In 2003 I shared this story at a huge turnout before the Judiciary Committee of the Connecticut State Legislature, broadcast live on CT-N. The topic was pending legislation on same-sex marriage, and as I relayed this story briefly in my testimony, the whole room was filled with groans so cacophonous I could hardly hear myself speak. A friend in the audience later told me that all the groans were from women wearing same-sex marriage stickers, and that they held their breaths until I was done with that segment.

I was neither questioned nor challenged by anyone there, nor subsequently. It was something to get past for those in charge. What I did, unknowingly, was to speak a pain that dares not speak its name – and to speak it with unfeigned human care for those who have suffered. This reality has deep resonation among the male homosexual population as well.

I have addressed this and related topics in many other settings such as the University of Rhode Island, Yale, Wesleyan, New York University, Syracuse, Harvard, the University of New Hampshire, Smith, the Chautauqua Institution, a homosexual restaurant, churches of various theological persuasions, many personal conversations with avowed homosexual persons, Trinity, Dartmouth, Brown and the University of Hartford. As well, at the behest of an ad hoc meeting of fellow ministers, I was the scribe for The Ministers Affirmation on Marriage in the Hartford Courant: “Yes to Man and Woman in Marriage: No to Same-Sex Marriage.” It never elicited any public critique, as first 200, then 700 ministers and Christian leaders signed it. I even once debated the infamous and late Fred Phelps of “godhatesfags.com,” itemizing fourteen ways in which he made an idol out of hate.

Yet all the while, in my proactive theology and politics, I argue that one man and one woman in marriage is sine qua non for a healthy civil order, and that same-sex marriage undermines this foundation. This is in ways that almost no one discusses, and why I have submitted an Amicus Curae before the Supreme Court posing seven questions – where the well-being of all people equally is the goal.

Here are the questions:

1] Is there any written source for unalienable rights in the United States apart from the Creator identified in Genesis 1-2?

2] Is marriage itself an unalienable right – one that all people can demand for themselves – or is it an option under liberty?

3] How does the Creator define human sexuality?

4] Are same-sex marriage advocates thus forcing a choice between unalienable and ultimate rights given by the Creator, on the one hand, versus basic and penultimate rights defined by human authority, on the other?

5] And if so, are same-sex marriage advocates decoupling the Declaration of Independence from the United States Constitution and civil law?

6] Can same-sex marriage advocates give any example in human history where a homosexual ethos has advanced the well-being of the larger social order?

7] Is homosexuality a fixed or immutable trait? In Goodridge, re Marriage Cases and in Kerrigan, no scientific basis for a supposed genetic or social determinism for homosexual identity was even attempted. And I have seen none attempted otherwise. Apart from clear evidence of a “fixed or immutable trait,” Title VII of the 1964 Civil Rights Act, relative to defining a “suspect” or civil rights class status, is not met for homosexual persons qua self-identified homosexuality. Homosexuality is not a civil rights class in U.S. law.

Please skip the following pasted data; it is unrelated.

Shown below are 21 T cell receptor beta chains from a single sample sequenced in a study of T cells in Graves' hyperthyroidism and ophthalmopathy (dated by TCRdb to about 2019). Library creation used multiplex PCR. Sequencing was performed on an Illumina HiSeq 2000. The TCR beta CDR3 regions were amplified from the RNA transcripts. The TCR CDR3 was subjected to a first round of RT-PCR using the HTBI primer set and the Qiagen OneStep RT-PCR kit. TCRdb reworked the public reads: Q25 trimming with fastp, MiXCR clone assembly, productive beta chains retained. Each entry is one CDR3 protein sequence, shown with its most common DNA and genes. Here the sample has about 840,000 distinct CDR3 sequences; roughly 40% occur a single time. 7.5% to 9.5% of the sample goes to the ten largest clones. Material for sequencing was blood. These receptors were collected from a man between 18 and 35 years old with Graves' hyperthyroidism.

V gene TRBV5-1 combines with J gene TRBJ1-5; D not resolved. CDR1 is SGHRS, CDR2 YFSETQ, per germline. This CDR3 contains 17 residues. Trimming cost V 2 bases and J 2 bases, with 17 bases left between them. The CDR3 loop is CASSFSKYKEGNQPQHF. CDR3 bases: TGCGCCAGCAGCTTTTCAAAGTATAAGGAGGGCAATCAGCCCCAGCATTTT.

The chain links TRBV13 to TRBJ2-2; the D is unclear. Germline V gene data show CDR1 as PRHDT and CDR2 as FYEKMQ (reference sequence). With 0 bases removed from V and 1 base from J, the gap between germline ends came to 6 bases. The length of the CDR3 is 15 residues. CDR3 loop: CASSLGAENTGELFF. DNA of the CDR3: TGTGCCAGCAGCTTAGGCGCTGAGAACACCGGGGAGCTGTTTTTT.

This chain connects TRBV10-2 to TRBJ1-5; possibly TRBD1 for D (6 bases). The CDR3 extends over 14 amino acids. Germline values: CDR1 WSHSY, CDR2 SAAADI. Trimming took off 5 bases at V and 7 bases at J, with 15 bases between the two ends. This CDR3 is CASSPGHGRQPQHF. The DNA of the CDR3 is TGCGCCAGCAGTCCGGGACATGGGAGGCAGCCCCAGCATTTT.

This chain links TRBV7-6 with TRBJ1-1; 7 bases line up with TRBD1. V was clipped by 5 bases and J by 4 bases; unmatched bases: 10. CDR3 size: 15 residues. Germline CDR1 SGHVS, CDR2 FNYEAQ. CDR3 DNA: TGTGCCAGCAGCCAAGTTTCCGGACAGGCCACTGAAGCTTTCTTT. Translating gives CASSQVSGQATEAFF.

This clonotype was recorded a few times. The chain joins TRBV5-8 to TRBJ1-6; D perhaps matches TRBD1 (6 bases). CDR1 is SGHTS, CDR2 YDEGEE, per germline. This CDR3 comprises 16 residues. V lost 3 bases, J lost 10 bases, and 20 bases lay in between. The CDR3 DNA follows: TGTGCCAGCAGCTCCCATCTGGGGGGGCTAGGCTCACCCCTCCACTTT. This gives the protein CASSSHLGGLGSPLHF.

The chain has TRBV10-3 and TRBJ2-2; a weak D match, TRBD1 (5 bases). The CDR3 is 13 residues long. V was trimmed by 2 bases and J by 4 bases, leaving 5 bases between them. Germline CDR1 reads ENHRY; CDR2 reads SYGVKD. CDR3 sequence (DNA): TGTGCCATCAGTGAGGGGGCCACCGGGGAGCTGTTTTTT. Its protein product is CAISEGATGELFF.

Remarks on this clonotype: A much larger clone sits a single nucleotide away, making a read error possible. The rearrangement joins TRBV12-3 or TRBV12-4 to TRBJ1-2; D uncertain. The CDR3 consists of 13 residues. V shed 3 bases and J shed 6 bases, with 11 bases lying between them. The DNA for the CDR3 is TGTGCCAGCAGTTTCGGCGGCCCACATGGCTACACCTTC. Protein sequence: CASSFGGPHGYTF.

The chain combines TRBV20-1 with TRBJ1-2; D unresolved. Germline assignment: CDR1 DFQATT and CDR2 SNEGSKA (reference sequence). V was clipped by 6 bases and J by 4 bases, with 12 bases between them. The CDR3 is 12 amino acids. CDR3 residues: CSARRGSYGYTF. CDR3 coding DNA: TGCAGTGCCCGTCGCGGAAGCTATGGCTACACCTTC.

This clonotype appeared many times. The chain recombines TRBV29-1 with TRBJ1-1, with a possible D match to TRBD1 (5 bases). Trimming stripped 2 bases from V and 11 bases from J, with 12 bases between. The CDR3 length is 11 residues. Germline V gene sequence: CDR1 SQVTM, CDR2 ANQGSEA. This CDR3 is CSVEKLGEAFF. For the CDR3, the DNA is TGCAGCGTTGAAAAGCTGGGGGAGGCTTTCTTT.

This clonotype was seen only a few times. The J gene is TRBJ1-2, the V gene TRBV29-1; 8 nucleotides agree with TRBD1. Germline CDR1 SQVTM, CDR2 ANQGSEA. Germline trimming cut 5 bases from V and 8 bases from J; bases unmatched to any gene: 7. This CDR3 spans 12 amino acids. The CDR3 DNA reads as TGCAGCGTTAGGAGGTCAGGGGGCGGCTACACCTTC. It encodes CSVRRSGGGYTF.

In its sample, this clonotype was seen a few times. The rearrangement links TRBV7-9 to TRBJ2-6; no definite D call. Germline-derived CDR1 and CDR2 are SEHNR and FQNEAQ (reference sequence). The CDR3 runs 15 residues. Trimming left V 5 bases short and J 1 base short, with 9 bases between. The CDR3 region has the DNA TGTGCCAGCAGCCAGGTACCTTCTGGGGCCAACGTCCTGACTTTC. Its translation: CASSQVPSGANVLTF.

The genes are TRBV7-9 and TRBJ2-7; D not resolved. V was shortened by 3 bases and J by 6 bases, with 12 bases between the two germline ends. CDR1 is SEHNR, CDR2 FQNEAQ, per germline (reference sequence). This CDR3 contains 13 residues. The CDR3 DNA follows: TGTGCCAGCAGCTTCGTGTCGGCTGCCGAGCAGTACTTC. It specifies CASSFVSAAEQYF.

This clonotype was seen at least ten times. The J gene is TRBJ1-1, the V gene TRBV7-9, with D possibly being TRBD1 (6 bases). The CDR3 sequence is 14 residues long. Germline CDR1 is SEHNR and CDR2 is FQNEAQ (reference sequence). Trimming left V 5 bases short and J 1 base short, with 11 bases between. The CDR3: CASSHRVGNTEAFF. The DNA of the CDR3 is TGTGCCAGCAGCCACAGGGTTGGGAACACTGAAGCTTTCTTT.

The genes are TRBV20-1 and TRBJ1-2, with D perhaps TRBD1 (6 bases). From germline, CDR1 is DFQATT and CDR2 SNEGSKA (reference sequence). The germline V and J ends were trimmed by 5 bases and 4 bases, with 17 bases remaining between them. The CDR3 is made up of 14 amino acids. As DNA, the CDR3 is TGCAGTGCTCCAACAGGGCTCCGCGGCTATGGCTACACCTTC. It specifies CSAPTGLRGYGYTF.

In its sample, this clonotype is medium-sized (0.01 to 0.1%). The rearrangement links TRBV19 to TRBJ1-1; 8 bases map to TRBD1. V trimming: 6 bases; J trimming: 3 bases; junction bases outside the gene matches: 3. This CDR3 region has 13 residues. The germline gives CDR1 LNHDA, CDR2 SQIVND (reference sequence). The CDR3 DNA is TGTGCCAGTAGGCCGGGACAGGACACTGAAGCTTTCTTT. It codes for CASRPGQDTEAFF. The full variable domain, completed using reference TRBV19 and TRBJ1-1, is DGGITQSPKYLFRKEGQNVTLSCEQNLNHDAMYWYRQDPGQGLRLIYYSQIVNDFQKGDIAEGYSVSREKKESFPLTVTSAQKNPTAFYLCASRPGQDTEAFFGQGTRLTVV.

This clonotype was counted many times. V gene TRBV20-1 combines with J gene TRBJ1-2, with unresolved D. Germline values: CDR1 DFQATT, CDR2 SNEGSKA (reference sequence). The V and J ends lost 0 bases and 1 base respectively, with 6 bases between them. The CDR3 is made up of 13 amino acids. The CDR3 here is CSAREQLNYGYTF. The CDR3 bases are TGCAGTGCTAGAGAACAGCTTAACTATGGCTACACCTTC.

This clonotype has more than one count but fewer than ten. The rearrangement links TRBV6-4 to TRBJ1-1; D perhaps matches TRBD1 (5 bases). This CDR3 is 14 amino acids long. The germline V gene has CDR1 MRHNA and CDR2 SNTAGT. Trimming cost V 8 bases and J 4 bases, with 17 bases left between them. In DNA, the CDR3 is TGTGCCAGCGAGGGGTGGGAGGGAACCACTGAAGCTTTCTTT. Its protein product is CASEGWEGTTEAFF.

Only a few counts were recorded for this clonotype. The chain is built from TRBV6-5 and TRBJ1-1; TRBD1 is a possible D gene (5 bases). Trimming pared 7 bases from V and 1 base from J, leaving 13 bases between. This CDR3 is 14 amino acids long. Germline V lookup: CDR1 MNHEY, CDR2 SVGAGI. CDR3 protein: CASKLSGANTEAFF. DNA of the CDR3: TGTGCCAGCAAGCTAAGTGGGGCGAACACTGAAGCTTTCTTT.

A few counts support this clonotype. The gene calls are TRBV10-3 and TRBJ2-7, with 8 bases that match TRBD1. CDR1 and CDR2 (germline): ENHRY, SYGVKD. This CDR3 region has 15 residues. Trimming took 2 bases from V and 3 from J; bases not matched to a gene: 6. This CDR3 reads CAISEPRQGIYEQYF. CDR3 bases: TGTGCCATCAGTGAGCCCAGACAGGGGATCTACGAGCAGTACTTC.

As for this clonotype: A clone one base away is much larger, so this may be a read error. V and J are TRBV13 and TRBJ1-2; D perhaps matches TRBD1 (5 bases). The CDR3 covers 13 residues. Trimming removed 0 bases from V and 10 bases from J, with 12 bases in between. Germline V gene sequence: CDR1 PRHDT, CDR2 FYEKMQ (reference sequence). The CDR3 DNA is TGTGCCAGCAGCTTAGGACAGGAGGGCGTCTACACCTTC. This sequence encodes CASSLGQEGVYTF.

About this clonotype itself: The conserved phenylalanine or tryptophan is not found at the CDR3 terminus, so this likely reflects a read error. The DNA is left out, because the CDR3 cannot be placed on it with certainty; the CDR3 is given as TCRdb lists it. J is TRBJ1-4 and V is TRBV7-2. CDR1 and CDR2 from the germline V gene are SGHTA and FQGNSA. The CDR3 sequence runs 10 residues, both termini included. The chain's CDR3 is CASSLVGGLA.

Before the Court can make any ruling, I believe these questions must be addressed and answered.

On my website, www.teii.org, at the Marriage or Pansexuality icon, there are nearly 70 articles that explore this plus much more cognate territory. I invite those in the church to consider a question: To what extent does male irresponsibility despise and abandon boys and girls into an ersatz human sexuality, one that teems with sexually transmitted diseases, abortion and early death? And for those so abandoned, as they find homes among communities of shared suffering, what would we have done had we suffered such violation, and sans a true grasp of the Gospel?

The harshest language Jesus ever used was in calling some of the hypocritical elite “sons of hell.” Any man who betrays true manhood, and does sexual violence to others, along with the hatred of a Fred Phelps, are clear examples I know where such judgment is merited.

I also invite those who disagree with me in any capacity, inside the church or outside, to pose their most rigorous questions.

Jesus removes the condemnation from a manipulated woman caught in the act of adultery, and then calls her to leave her life of broken trust (my language for the most biblically comprehensive definition of “sin”). And he gives the power of his Holy Spirit to all those who want to heed his words. I have a friend, a Unitarian minister, whose church has welcomed many avowedly homosexual persons. And yet, he made a remarkable statement to me once in a public conversation. Namely, though in his counseling with many of them, he affirmed them in their homosexual identities, but saw no resulting improvement in their psychological and physical health across the years. There are far deeper painful relational realities at play. Does legalized same-sex marriage cause any remedy for such human suffering, or only give imprimatur to deepening broken trust?

If same-sex marriage becomes the law of the land, the church bears great responsibility. Broken relationships will continue to multiply and the social order will continue to crumble on many fronts. I pray otherwise, but we in the church must be proactive and not reactive in our grasp of the Gospel. And if same-sex marriage does not become federal law, our calling remains equally the same.